After calling for statements from 20 witnesses over the past two days, prosecutors have rested their case in the sentencing phase of Maj. Nidal Hasan's trial.
Hasan, who continues to act as his own lawyer, offered nothing in his own defense.
Now it's up to 13 military jurors to decide if Hasan will be sentenced to death. The jury last week found him guilty of 13 counts of premeditated homicide and 32 counts of attempted premeditated homicide.
The court heard comments from at least one member of each of the 13 victims' families as well as three soldiers injured in the shooting. They gave heartfelt statements commenting on how the attack affected them.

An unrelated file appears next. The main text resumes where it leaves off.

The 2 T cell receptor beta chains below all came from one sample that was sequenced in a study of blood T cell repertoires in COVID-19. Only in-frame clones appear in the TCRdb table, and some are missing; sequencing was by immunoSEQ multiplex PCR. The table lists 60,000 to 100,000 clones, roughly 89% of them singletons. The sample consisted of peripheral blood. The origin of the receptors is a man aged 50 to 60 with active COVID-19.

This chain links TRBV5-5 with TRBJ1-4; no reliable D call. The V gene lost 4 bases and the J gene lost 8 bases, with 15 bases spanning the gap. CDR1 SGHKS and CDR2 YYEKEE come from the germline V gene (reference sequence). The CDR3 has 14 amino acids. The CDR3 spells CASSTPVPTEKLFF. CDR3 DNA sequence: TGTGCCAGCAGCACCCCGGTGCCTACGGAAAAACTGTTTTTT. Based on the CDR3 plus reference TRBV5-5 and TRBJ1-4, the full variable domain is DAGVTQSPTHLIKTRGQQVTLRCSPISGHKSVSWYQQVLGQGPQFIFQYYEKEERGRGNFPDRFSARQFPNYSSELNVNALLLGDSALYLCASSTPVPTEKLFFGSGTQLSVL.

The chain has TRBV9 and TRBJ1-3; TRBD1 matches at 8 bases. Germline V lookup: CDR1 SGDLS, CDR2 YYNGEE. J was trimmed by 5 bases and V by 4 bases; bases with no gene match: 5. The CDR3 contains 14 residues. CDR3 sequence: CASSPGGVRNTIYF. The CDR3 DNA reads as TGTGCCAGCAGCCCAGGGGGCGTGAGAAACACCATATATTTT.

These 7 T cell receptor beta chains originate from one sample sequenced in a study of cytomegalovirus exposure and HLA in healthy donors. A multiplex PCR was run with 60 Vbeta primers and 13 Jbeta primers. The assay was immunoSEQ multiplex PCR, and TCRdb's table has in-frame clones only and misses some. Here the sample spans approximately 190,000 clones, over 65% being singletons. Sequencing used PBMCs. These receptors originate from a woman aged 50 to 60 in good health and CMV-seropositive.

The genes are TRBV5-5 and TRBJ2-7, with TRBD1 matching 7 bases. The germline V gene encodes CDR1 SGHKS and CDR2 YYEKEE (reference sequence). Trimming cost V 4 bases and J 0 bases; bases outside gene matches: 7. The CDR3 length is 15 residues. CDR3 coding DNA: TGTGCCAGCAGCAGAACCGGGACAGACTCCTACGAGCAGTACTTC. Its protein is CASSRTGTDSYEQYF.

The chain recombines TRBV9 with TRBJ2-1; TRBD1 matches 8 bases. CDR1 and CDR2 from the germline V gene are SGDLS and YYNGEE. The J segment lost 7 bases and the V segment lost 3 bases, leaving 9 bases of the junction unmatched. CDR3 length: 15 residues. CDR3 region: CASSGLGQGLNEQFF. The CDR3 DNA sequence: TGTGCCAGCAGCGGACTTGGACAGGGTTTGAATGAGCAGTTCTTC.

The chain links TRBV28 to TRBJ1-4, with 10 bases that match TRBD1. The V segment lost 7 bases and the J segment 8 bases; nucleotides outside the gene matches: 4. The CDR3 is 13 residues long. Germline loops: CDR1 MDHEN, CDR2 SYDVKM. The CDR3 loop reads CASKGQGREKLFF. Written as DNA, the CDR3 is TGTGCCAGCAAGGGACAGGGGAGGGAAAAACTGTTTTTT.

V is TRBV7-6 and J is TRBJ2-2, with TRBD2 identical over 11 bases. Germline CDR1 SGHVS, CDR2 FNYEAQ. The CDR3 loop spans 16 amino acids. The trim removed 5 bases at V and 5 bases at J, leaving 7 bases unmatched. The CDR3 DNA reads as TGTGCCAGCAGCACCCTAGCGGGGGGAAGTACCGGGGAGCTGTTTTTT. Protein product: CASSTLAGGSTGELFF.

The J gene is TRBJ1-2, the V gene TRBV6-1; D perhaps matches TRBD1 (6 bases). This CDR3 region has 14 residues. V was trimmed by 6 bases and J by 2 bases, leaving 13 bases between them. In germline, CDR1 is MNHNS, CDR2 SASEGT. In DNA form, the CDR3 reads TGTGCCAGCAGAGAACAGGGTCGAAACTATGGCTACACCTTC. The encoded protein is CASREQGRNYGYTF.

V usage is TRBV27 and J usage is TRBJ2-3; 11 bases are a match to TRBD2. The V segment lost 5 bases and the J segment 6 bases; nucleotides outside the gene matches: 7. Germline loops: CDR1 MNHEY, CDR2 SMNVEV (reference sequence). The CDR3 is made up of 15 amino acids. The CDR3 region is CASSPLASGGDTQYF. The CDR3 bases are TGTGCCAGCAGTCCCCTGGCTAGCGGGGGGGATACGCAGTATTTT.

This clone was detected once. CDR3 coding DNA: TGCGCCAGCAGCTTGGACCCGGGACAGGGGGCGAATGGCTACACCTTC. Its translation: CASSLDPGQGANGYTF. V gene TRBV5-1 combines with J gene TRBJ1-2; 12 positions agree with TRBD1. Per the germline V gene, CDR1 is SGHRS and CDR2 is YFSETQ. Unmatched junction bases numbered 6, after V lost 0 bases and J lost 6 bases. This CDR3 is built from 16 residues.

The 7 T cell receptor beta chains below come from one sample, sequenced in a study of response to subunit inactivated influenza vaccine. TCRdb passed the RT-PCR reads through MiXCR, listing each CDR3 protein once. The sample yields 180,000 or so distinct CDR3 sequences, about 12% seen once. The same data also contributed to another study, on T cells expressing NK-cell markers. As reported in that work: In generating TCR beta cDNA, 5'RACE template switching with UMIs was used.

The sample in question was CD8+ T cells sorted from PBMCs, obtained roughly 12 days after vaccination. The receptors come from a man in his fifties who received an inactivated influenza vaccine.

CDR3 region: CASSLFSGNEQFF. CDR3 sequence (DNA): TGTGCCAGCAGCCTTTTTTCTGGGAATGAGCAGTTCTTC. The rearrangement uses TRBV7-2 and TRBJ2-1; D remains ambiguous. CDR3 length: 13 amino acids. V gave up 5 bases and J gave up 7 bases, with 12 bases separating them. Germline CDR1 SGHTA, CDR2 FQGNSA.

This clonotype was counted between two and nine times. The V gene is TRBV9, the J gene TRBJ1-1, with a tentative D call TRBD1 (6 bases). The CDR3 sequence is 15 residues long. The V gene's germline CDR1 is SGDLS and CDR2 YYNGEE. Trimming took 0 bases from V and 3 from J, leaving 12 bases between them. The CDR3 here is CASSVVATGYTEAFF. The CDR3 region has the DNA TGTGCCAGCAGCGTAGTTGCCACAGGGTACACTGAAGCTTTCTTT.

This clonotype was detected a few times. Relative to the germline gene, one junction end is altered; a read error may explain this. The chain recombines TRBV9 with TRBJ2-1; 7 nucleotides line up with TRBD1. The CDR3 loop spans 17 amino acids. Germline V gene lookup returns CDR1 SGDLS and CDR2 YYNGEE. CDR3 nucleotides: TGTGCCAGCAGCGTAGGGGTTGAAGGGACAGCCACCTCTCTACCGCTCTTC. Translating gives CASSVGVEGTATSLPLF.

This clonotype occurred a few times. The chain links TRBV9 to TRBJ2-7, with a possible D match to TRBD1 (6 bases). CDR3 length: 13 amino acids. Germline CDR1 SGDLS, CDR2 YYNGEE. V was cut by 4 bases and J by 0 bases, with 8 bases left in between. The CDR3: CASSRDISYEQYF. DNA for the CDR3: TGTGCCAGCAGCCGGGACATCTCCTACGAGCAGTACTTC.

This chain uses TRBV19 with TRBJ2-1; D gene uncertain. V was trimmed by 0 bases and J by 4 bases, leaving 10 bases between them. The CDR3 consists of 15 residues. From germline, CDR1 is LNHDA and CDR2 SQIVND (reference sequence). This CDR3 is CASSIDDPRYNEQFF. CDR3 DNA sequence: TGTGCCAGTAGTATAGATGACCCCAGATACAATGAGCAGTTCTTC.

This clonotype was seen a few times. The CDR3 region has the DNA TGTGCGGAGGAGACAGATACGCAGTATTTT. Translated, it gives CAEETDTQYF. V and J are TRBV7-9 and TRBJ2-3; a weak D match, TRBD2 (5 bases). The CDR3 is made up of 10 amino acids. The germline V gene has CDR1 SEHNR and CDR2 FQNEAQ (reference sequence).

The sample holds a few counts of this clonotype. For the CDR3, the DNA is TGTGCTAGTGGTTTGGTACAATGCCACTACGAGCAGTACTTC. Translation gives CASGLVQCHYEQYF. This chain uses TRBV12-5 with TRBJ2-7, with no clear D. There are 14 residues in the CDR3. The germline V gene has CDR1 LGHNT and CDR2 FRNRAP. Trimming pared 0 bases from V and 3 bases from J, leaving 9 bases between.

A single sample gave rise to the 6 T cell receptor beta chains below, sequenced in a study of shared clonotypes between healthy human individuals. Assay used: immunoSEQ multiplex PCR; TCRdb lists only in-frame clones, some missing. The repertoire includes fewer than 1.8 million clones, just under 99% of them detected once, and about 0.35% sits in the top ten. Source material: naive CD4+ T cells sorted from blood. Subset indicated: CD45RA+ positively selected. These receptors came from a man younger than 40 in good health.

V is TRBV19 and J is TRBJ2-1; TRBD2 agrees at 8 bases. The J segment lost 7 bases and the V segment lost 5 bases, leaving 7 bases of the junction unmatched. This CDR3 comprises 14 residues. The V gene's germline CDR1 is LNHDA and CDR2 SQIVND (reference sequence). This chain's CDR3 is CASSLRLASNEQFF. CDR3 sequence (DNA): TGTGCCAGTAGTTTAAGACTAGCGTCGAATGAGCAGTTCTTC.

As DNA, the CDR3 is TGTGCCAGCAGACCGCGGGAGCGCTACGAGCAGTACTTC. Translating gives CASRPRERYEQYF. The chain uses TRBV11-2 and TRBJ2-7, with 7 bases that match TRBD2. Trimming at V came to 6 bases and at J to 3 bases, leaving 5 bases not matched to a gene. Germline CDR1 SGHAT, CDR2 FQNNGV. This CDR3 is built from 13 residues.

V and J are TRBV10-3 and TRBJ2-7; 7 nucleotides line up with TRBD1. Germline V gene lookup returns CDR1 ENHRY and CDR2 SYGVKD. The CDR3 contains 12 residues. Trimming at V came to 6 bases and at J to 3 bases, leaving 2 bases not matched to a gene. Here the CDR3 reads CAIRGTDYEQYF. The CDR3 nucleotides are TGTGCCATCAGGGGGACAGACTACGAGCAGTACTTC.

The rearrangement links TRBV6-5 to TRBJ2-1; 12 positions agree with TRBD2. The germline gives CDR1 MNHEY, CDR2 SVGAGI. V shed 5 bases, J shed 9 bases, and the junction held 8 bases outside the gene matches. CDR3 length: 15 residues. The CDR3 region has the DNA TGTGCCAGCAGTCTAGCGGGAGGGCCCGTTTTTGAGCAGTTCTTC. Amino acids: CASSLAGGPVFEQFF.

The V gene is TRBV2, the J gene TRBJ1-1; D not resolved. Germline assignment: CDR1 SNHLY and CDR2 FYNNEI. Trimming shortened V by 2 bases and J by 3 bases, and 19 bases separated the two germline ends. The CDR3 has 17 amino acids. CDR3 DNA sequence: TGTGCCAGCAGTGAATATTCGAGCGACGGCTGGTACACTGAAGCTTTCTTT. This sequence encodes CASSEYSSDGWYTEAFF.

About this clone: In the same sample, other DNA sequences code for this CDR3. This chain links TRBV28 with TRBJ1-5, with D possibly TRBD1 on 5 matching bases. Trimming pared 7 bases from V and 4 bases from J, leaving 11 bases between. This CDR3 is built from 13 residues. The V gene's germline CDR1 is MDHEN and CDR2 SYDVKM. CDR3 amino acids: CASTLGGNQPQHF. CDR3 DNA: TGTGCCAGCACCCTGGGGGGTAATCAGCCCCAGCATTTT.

Hasan previously said he orchestrated the attack because the U.S. soldiers were deploying to Afghanistan and he wanted to protect Taliban forces. However, the judge ruled that his "defense of others" argument was not valid in court. At trial, Hasan raised no defense and called no witnesses.
If Hasan is sentenced to death, his case will be automatically appealed.
Though there are other military members on death row, the military has not executed someone in more than 50 years.